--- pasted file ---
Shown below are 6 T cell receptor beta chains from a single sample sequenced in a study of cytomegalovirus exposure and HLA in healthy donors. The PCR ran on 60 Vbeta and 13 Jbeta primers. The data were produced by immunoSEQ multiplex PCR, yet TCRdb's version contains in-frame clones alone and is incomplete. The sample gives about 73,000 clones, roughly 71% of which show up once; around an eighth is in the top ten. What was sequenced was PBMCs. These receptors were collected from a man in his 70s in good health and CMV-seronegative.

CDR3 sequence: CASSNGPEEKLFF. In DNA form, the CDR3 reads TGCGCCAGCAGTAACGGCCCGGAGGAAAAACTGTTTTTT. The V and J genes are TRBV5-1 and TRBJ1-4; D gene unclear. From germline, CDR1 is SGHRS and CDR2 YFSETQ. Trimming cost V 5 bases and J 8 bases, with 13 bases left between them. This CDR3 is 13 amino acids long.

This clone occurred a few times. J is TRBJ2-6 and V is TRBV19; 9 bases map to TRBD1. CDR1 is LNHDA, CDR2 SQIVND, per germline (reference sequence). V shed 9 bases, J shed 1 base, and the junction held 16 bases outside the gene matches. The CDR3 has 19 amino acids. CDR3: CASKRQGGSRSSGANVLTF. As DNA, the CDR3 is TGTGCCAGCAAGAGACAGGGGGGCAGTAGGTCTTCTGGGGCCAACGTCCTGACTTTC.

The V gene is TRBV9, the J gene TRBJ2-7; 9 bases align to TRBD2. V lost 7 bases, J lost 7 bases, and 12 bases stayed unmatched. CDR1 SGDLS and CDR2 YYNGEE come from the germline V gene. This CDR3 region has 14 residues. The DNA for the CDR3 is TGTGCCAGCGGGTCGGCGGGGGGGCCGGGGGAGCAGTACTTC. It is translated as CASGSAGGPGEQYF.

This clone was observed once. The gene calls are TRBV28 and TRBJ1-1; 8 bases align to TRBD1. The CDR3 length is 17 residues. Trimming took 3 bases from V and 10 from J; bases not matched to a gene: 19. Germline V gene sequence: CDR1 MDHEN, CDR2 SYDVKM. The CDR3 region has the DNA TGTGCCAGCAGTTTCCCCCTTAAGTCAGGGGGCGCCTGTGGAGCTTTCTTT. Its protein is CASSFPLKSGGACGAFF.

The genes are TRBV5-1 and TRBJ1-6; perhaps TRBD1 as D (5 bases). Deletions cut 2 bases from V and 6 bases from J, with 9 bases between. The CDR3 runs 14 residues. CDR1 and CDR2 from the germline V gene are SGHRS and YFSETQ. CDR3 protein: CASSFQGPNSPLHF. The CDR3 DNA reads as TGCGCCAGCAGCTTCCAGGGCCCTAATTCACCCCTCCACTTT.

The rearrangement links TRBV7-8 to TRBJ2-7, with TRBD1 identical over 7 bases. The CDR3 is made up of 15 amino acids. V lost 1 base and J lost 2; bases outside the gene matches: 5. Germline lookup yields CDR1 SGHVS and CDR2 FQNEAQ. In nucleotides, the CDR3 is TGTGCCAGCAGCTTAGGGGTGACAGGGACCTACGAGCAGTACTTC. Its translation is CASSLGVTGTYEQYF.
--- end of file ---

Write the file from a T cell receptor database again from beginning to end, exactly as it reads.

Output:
Shown below are 6 T cell receptor beta chains from a single sample sequenced in a study of cytomegalovirus exposure and HLA in healthy donors. The PCR ran on 60 Vbeta and 13 Jbeta primers. The data were produced by immunoSEQ multiplex PCR, yet TCRdb's version contains in-frame clones alone and is incomplete. The sample gives about 73,000 clones, roughly 71% of which show up once; around an eighth is in the top ten. What was sequenced was PBMCs. These receptors were collected from a man in his 70s in good health and CMV-seronegative.

CDR3 sequence: CASSNGPEEKLFF. In DNA form, the CDR3 reads TGCGCCAGCAGTAACGGCCCGGAGGAAAAACTGTTTTTT. The V and J genes are TRBV5-1 and TRBJ1-4; D gene unclear. From germline, CDR1 is SGHRS and CDR2 YFSETQ. Trimming cost V 5 bases and J 8 bases, with 13 bases left between them. This CDR3 is 13 amino acids long.

This clone occurred a few times. J is TRBJ2-6 and V is TRBV19; 9 bases map to TRBD1. CDR1 is LNHDA, CDR2 SQIVND, per germline (reference sequence). V shed 9 bases, J shed 1 base, and the junction held 16 bases outside the gene matches. The CDR3 has 19 amino acids. CDR3: CASKRQGGSRSSGANVLTF. As DNA, the CDR3 is TGTGCCAGCAAGAGACAGGGGGGCAGTAGGTCTTCTGGGGCCAACGTCCTGACTTTC.

The V gene is TRBV9, the J gene TRBJ2-7; 9 bases align to TRBD2. V lost 7 bases, J lost 7 bases, and 12 bases stayed unmatched. CDR1 SGDLS and CDR2 YYNGEE come from the germline V gene. This CDR3 region has 14 residues. The DNA for the CDR3 is TGTGCCAGCGGGTCGGCGGGGGGGCCGGGGGAGCAGTACTTC. It is translated as CASGSAGGPGEQYF.

This clone was observed once. The gene calls are TRBV28 and TRBJ1-1; 8 bases align to TRBD1. The CDR3 length is 17 residues. Trimming took 3 bases from V and 10 from J; bases not matched to a gene: 19. Germline V gene sequence: CDR1 MDHEN, CDR2 SYDVKM. The CDR3 region has the DNA TGTGCCAGCAGTTTCCCCCTTAAGTCAGGGGGCGCCTGTGGAGCTTTCTTT. Its protein is CASSFPLKSGGACGAFF.

The genes are TRBV5-1 and TRBJ1-6; perhaps TRBD1 as D (5 bases). Deletions cut 2 bases from V and 6 bases from J, with 9 bases between. The CDR3 runs 14 residues. CDR1 and CDR2 from the germline V gene are SGHRS and YFSETQ. CDR3 protein: CASSFQGPNSPLHF. The CDR3 DNA reads as TGCGCCAGCAGCTTCCAGGGCCCTAATTCACCCCTCCACTTT.

The rearrangement links TRBV7-8 to TRBJ2-7, with TRBD1 identical over 7 bases. The CDR3 is made up of 15 amino acids. V lost 1 base and J lost 2; bases outside the gene matches: 5. Germline lookup yields CDR1 SGHVS and CDR2 FQNEAQ. In nucleotides, the CDR3 is TGTGCCAGCAGCTTAGGGGTGACAGGGACCTACGAGCAGTACTTC. Its translation is CASSLGVTGTYEQYF.